On San Diego MTS' twitter page, you can see who @sdmts is following. San Diego MTS Riders are always on the go -- be it to school, work or play. They are timetable savvy and they know just where they are going. Best part is, they are tweeting about it on twitter.com. We will retweet their messages when they offer travel tips for navigating San Diego's streets.
What is Twitter?
Twitter.com is a completely FREE social networking and micro-blogging service that allows its users to send and read other users' updates (known as "tweets"), which are text-based posts of up to 140 characters in length. Posts can contain links (you may shorten them at sites like tinyurl.com) and links to pictures using services like twitpic.
Wednesday, October 21, 2009
Tuesday, October 20, 2009
what do you think of the portland mall max loop line?
Kick Gas and Go Green!
For the first time ever, an earth friendly event is not only showing you how to help save the planet but actively encouraging you to reduce your carbon footprint by getting to the event without a car.Don’t drive, take the Trolley is the Kick Gas Festival's call to action.
Saturday, October 17, 2009
Saturday, October 10, 2009
Wednesday, October 7, 2009
Monday, October 5, 2009
Inward- and Outward-facing Cameras are Newest Technological Additions to Comprehensive Public Safety Program
A copy of the press release can be downloaded by clicking HERE
LOS ANGELES, CA, October 5, 2009: Today, Metrolink Board Chairman Keith Millhouse announced the commuter rail agency’s plans to activate inward- and outward-facing video cameras in all of its locomotives. Metrolink will become the first railroad system in the nation – passenger or freight – to install inward-facing cameras, once again demonstrating its ongoing commitment to passenger and rail safety innovation.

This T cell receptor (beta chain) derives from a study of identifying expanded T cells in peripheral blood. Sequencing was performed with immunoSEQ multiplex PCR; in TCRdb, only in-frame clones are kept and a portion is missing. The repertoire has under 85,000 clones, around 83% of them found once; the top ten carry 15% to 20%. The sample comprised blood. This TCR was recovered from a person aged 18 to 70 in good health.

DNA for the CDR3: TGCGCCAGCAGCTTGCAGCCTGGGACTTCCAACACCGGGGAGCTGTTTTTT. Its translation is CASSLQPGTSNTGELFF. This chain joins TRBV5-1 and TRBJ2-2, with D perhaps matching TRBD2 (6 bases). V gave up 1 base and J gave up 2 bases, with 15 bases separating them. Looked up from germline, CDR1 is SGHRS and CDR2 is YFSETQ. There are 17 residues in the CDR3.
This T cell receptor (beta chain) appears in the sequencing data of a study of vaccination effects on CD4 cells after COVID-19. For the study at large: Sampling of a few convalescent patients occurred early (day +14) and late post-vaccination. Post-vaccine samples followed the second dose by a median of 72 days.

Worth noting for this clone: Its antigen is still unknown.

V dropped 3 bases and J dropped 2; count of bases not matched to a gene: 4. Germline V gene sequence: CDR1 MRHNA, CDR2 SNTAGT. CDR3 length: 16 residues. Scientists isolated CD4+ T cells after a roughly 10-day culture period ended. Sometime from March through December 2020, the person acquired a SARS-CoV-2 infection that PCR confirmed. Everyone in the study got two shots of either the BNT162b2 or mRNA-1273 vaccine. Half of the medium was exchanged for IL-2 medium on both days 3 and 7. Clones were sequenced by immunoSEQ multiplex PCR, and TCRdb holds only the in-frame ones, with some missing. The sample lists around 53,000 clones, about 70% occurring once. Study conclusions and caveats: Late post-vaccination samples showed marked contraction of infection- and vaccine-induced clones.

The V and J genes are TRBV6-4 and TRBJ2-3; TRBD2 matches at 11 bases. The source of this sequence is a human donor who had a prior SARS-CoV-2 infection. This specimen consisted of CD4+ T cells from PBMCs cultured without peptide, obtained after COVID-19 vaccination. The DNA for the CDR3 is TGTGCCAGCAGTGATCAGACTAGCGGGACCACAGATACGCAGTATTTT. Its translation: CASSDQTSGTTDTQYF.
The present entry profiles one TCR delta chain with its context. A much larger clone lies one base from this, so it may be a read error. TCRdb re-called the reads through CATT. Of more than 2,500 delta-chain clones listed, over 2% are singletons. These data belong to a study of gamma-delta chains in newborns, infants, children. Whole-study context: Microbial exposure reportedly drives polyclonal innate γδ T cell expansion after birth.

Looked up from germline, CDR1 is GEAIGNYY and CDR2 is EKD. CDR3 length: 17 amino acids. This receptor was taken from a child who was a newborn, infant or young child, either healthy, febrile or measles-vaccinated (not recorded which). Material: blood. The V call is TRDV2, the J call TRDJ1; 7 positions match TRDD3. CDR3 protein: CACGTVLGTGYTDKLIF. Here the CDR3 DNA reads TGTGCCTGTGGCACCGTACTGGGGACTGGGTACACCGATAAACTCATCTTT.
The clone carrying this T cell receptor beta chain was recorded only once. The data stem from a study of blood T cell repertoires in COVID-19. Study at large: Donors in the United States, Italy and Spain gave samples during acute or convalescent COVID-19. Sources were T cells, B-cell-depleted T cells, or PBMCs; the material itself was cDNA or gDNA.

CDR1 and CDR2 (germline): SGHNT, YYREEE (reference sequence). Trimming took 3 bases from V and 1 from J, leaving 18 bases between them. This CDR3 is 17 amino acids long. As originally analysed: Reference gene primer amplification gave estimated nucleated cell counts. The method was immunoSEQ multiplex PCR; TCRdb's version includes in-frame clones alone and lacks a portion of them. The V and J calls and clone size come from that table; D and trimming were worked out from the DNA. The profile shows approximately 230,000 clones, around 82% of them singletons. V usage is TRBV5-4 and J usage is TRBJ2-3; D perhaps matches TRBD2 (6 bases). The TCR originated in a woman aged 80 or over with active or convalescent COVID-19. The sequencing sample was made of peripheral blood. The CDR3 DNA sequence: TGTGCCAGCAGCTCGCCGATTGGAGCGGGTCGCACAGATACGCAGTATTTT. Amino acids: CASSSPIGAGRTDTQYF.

The new Locomotive Digital Video Recorder (LDVR) System includes three cameras per locomotive – an outward-facing camera to record activity in front of the train and two inward-facing cameras to record the control panels and human activities inside the locomotive cab. The LDVR also captures ambient audio transmissions associated with the visual images. All cameras and audio devices in each of the system’s 52 locomotives will be activated this week, between October 7 and 12. LDVRs will also be included in the 57 new Crash Energy Management-equipped lead passenger cars that Metrolink will place into service in the coming year.
“The installation of video cameras inside the control cabs of our trains will provide a significant deterrent to the type of dangerous and inappropriate activity, including text messaging and unauthorized persons in the cab, revealed during the National Transportation Safety Board’s hearing on last fall’s collision,” said Millhouse. “No other rail system in America uses inward-facing cameras to protect its passengers and employees. Use of this digital technology is another important step in our multi-faceted program to reduce the risk of accidents or incidents along our rail corridors and to provide an exceptional safety environment for our passengers and crews.”
“Inward-facing cameras will help to prevent accidents and ensure that the highest level of safety is provided to the 43,000 commuters who depend on Metrolink every day,” said Los Angeles Mayor Antonio Villaraigosa. “I applaud the Metrolink Board for their decisive action to implement this crucial safety equipment quickly and efficiently.”